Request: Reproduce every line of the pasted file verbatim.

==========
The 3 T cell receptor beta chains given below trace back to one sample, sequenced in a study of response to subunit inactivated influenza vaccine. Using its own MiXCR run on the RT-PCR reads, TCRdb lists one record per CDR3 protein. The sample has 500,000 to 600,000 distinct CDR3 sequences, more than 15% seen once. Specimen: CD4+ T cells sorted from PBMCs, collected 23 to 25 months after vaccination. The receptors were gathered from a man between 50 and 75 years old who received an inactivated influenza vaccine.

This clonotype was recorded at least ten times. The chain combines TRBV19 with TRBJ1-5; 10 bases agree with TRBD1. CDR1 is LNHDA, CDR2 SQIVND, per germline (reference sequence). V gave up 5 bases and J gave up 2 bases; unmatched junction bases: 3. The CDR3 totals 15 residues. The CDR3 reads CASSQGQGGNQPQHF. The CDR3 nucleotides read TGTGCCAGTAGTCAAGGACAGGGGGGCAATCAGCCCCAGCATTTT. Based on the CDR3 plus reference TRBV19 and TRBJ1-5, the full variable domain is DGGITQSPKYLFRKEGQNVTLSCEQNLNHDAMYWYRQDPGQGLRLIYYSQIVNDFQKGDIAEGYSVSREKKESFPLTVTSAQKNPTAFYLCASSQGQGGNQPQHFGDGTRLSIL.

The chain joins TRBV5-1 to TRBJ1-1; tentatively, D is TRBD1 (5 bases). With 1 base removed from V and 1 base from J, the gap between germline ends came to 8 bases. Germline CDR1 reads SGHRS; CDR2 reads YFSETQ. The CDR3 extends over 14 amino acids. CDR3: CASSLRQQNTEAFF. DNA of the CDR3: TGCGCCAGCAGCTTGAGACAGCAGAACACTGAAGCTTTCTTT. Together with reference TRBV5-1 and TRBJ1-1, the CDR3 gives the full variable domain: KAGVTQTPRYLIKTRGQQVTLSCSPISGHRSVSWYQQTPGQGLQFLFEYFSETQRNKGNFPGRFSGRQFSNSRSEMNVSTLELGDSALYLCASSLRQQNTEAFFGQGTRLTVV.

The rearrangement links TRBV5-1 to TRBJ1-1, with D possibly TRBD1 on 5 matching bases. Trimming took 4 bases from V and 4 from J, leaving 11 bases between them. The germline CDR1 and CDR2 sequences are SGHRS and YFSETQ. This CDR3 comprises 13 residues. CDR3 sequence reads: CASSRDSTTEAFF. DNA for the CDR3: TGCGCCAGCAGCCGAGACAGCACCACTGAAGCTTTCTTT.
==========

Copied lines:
The 3 T cell receptor beta chains given below trace back to one sample, sequenced in a study of response to subunit inactivated influenza vaccine. Using its own MiXCR run on the RT-PCR reads, TCRdb lists one record per CDR3 protein. The sample has 500,000 to 600,000 distinct CDR3 sequences, more than 15% seen once. Specimen: CD4+ T cells sorted from PBMCs, collected 23 to 25 months after vaccination. The receptors were gathered from a man between 50 and 75 years old who received an inactivated influenza vaccine.

This clonotype was recorded at least ten times. The chain combines TRBV19 with TRBJ1-5; 10 bases agree with TRBD1. CDR1 is LNHDA, CDR2 SQIVND, per germline (reference sequence). V gave up 5 bases and J gave up 2 bases; unmatched junction bases: 3. The CDR3 totals 15 residues. The CDR3 reads CASSQGQGGNQPQHF. The CDR3 nucleotides read TGTGCCAGTAGTCAAGGACAGGGGGGCAATCAGCCCCAGCATTTT. Based on the CDR3 plus reference TRBV19 and TRBJ1-5, the full variable domain is DGGITQSPKYLFRKEGQNVTLSCEQNLNHDAMYWYRQDPGQGLRLIYYSQIVNDFQKGDIAEGYSVSREKKESFPLTVTSAQKNPTAFYLCASSQGQGGNQPQHFGDGTRLSIL.

The chain joins TRBV5-1 to TRBJ1-1; tentatively, D is TRBD1 (5 bases). With 1 base removed from V and 1 base from J, the gap between germline ends came to 8 bases. Germline CDR1 reads SGHRS; CDR2 reads YFSETQ. The CDR3 extends over 14 amino acids. CDR3: CASSLRQQNTEAFF. DNA of the CDR3: TGCGCCAGCAGCTTGAGACAGCAGAACACTGAAGCTTTCTTT. Together with reference TRBV5-1 and TRBJ1-1, the CDR3 gives the full variable domain: KAGVTQTPRYLIKTRGQQVTLSCSPISGHRSVSWYQQTPGQGLQFLFEYFSETQRNKGNFPGRFSGRQFSNSRSEMNVSTLELGDSALYLCASSLRQQNTEAFFGQGTRLTVV.

The rearrangement links TRBV5-1 to TRBJ1-1, with D possibly TRBD1 on 5 matching bases. Trimming took 4 bases from V and 4 from J, leaving 11 bases between them. The germline CDR1 and CDR2 sequences are SGHRS and YFSETQ. This CDR3 comprises 13 residues. CDR3 sequence reads: CASSRDSTTEAFF. DNA for the CDR3: TGCGCCAGCAGCCGAGACAGCACCACTGAAGCTTTCTTT.